A call for socialist ideas
Speaking at the launch of Socialist Alliance candidate Jim McIlroy's campaign for the federal seat of Griffith, held by ALP leader Kevin Rudd, veteran socialist and university lecturer Gary MacLennan called for the continuation of the struggle for socialist ideas.
The BBQ launch, held in Orleigh Park, West End, on October 21, attracted more than 40 people, and preceded an afternoon of letterboxing the local area for the Socialist Alliance campaign.
Today in the Labor Party, there is "not one socialist idea", MacLennan told the audience. "The ALP is just an echo of the Liberal Party", he added. With the Socialist Alliance campaign, we want to "prove to everyone that there is an alternative.
"We must remind everyone that there is another way."
The problem in Australia right now is that "We don't desire enough. We should desire a better world." We urgently need to build a socialist alternative to the Liberal-Labor conservative consensus, MacLennan said.
MacLennan strongly endorsed the candidacy of Jim McIlroy as a longstanding friend and socialist activist. "In the struggle, Jim will always be with you", MacLennan said.
McIlroy addressed the audience, urging people to actively participate in the Socialist Alliance campaign in Griffith, as well as in the neighbouring seat of Brisbane, where Socialist Alliance is running Resistance leader Ewan Saunders. He also called for support for the Socialist Alliance Senate team of Sam Watson and Amelia Taylor.
Referring to an article on his campaign in the October 20 Brisbane Courier-Mail, McIlroy said this was already a significant win to gain some prominent coverage for the socialist alternative in the mainstream media. "We need to defeat the Howard government", McIlroy said, "but we also need to use the Socialist Alliance campaign to raise the banner of the socialist alternative, and put pressure on Kevin Rudd and Labor over their me-too policies."
Know your candidate: Jeremy Smith (Senate, Victoria)
Dr Jeremy Smith is a 40-year-old lecturer from the University of Ballarat and has lived in Geelong for seven years. He is the branch president of the National Tertiary Education Union at the university.
Smith has a track record of involvement in anti-nuclear, environmental and social justice campaigns stretching back 23 years.
In 2005 he found himself on the front line of the struggle against the Howard government's plans for Australia's universities, in particular its scheme to force university administrations to impose non-union agreements in return for receiving federal funding.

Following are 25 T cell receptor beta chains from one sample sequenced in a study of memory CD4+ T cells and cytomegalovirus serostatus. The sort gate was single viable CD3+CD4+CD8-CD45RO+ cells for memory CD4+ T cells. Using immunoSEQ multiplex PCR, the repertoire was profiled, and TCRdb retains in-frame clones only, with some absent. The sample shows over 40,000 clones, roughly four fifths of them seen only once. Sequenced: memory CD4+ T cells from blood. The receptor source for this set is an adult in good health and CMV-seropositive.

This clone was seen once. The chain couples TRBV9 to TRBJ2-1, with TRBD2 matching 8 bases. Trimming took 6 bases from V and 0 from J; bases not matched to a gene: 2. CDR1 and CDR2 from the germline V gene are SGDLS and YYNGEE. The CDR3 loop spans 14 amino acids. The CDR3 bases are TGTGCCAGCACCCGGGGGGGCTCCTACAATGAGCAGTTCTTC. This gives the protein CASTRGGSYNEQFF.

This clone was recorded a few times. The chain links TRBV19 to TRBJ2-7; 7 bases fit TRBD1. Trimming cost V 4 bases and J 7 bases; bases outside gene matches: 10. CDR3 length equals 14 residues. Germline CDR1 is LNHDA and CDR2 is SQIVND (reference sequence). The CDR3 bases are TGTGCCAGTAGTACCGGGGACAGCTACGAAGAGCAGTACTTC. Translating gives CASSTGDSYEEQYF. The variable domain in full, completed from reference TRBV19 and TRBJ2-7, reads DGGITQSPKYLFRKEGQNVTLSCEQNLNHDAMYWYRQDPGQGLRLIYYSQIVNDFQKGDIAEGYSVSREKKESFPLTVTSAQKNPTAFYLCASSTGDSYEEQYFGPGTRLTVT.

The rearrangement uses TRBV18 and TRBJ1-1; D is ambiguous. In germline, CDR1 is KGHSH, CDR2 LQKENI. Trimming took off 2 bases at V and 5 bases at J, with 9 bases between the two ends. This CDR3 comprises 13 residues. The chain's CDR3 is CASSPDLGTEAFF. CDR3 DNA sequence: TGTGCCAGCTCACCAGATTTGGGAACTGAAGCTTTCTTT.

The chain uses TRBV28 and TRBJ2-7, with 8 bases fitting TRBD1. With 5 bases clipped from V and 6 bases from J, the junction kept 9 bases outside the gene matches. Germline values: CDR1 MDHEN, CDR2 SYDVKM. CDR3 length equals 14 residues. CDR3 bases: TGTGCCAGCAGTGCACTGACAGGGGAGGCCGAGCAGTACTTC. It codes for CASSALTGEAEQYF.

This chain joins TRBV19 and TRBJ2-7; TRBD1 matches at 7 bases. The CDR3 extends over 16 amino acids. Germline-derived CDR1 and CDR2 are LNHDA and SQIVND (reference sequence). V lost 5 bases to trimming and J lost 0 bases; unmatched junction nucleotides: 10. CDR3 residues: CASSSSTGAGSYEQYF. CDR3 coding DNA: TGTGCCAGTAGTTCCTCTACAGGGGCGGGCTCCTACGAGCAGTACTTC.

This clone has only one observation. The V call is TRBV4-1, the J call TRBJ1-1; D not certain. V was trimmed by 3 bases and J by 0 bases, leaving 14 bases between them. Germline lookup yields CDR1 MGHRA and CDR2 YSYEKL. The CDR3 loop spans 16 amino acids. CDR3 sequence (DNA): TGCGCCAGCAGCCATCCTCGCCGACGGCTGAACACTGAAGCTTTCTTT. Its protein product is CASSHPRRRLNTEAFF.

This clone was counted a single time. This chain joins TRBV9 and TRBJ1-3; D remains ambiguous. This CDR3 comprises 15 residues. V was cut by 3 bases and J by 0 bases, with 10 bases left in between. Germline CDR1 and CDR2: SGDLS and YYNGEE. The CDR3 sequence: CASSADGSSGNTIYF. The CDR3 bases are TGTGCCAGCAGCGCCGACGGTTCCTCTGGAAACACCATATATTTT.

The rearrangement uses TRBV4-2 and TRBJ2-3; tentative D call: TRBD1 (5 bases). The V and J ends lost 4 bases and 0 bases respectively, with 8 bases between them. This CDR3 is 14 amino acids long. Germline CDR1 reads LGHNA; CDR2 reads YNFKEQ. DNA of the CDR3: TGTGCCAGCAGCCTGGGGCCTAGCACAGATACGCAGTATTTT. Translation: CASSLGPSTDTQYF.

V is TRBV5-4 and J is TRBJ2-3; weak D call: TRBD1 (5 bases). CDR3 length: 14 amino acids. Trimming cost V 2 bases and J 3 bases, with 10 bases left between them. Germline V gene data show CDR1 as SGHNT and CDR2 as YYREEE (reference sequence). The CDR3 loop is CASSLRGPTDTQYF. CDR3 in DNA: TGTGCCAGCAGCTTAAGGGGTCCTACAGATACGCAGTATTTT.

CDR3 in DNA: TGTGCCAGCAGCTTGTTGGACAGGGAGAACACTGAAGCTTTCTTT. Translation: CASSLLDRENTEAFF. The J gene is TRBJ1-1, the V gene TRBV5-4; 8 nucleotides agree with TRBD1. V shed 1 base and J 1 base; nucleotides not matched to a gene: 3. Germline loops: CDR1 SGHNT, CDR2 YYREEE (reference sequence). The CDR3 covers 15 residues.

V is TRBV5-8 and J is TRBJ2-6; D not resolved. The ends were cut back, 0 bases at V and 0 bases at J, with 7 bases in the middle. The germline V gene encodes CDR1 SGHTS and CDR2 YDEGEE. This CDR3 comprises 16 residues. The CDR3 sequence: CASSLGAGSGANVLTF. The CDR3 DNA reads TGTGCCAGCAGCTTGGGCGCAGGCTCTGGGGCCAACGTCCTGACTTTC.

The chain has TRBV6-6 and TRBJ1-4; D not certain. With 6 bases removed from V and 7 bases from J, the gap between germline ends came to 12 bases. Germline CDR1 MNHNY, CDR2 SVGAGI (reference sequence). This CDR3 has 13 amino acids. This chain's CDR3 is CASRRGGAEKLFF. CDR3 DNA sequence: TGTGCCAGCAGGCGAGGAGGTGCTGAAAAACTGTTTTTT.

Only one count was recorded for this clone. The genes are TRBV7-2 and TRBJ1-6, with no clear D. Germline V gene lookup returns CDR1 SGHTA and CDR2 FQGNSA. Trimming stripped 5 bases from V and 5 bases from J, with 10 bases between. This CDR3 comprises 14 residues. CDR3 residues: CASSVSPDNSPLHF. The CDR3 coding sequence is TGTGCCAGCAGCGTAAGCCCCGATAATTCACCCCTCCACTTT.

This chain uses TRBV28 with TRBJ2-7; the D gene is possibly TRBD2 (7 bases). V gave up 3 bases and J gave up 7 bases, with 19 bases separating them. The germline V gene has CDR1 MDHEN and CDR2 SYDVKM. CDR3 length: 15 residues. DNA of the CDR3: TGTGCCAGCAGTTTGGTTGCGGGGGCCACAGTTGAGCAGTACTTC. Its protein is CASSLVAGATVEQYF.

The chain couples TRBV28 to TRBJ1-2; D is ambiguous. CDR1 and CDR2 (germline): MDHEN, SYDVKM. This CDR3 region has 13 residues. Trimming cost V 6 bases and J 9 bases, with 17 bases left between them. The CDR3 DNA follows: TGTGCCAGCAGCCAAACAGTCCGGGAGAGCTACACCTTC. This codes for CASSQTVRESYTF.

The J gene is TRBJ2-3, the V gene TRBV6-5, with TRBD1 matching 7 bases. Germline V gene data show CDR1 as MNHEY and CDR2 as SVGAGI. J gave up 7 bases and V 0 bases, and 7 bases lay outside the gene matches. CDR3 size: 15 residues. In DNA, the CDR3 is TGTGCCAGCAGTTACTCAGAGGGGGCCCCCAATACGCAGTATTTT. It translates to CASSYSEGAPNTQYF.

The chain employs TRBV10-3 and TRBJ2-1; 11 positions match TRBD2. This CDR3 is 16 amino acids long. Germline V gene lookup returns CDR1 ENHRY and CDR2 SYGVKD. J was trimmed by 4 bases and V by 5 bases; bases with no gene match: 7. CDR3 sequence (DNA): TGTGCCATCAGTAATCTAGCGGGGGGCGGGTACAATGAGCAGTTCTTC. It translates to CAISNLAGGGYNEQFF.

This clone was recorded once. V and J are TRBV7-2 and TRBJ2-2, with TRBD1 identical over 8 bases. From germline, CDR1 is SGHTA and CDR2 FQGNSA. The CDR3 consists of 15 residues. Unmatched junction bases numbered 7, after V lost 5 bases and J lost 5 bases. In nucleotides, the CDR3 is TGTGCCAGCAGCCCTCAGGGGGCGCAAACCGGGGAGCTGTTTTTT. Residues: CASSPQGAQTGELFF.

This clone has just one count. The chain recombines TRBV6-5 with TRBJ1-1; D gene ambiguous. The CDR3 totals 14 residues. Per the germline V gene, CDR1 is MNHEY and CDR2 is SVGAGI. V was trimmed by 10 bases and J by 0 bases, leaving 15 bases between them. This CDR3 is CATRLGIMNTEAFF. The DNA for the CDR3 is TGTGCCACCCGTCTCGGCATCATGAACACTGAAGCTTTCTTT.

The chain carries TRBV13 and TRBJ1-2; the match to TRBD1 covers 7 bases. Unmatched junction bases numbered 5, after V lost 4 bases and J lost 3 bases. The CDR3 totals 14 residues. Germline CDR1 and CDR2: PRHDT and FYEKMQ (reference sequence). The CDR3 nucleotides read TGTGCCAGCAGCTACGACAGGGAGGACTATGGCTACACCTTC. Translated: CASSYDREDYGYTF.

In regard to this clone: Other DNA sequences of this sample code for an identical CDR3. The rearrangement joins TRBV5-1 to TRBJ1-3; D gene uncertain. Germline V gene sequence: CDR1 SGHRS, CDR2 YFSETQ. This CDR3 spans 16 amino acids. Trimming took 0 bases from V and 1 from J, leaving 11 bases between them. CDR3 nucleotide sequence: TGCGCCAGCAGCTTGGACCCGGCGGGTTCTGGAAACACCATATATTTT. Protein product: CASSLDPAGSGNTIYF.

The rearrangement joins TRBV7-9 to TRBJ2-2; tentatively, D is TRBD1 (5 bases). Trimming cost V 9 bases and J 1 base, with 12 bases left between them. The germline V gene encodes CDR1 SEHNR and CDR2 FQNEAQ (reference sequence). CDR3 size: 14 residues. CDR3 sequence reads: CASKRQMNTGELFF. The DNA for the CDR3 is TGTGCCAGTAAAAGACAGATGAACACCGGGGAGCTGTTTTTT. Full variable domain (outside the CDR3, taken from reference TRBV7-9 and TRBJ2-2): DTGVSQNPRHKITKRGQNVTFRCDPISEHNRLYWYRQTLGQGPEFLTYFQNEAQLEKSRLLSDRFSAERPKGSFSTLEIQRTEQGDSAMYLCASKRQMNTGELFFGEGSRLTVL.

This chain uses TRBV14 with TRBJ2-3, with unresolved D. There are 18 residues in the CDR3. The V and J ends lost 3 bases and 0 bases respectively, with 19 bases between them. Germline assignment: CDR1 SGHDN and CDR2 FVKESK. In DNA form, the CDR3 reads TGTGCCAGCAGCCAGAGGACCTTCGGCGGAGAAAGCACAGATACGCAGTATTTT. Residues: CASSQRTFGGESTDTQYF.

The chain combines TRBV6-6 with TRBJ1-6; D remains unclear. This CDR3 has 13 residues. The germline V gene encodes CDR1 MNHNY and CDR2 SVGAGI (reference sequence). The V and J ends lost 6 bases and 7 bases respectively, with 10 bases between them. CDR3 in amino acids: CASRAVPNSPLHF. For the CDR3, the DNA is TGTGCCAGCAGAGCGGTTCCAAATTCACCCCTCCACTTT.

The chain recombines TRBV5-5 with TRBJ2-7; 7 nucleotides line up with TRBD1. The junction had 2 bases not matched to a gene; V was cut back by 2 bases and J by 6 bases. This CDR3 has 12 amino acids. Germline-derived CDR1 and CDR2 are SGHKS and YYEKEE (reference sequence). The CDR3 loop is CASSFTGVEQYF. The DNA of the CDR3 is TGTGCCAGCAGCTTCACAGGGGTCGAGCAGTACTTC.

Smith led a widely publicised and successful industrial campaign against two attempts by the University of Ballarat administration to impose a non-union enterprise agreement.
Such was the strength of the campaign that a complacent university administration was left ruing the day that it ever submitted its proposals to a vote by the staff — they twice showed by large majority that they wanted their wages and conditions set through the union.
Smith has also been active in building the campaign against Work Choices in Ballarat, organising contingents of NTEU members to join the mass protests against Howard's unjust laws.
As a teacher he is deeply concerned about the impact of the Coalition government's interference in the direction of universities, as well as its steady contraction of core public funding for higher education. (Smith's useful Powerpoint presentation on the issue can be downloaded from the Socialist Alliance Federal Election 2007 campaign forums website at
Socialists agree on mutual support
The Socialist Alliance and the Socialist Party have agreed to call for a vote for each other's candidates in the coming election.
The Socialist Party is standing Kylie McGregor in the seat of Melbourne, while the Socialist Alliance is running Ben Courtice in Maribyrnong, Zane Alcorn in Wills and Chris Johnson in Corio, as well as a Senate ticket of Margarita Windisch and Jeremy Smith.
The agreement arose partly in reaction to the decision of a number of socialist organisations (International Socialist Organisation, Socialist Alternative) to call for a vote for the Greens, ignoring the presence of socialist candidates.
Margarita Windisch, the Alliance's Victorian state convener, initially proposed that the two organisations make a joint call for a vote for socialist candidates.
The Socialist Party declined this idea of a joint statement but, in the words of organiser Anthony Main, stated: "We are, however, calling for people to vote 1 for socialist candidates where they can. This obviously includes voting for Socialist Alliance candidates where they are standing.
"We will also be happy to print on our how to-vote-card in the seat of Melbourne that we encourage people to vote for the Socialist Alliance in the Senate. We wish you all the best with your electoral campaigning."
Supporters say thanks
As the Socialist Alliance cranks up its election campaign fund drive, expressions of support are flowing in with the donations. A couple of examples:
"I have been a member of the Plumbers and Gasfitters Union (Victorian branch) since 1948. In that time people could vote for the ALP until the Hawke government sold the workers down the drain."
"Thanks for giving workers and pensioners like myself the opportunity to vote for an organisation that will struggle to restore workers' wages and conditions we have fought to obtain."
"Dear friends, I am in fact a long-time member of the Australian Greens but respect the work of the Socialist Alliance and am very pleased to give (a little) support to that work."
Compiled by Dick Nichols, Socialist Alliance national coordinator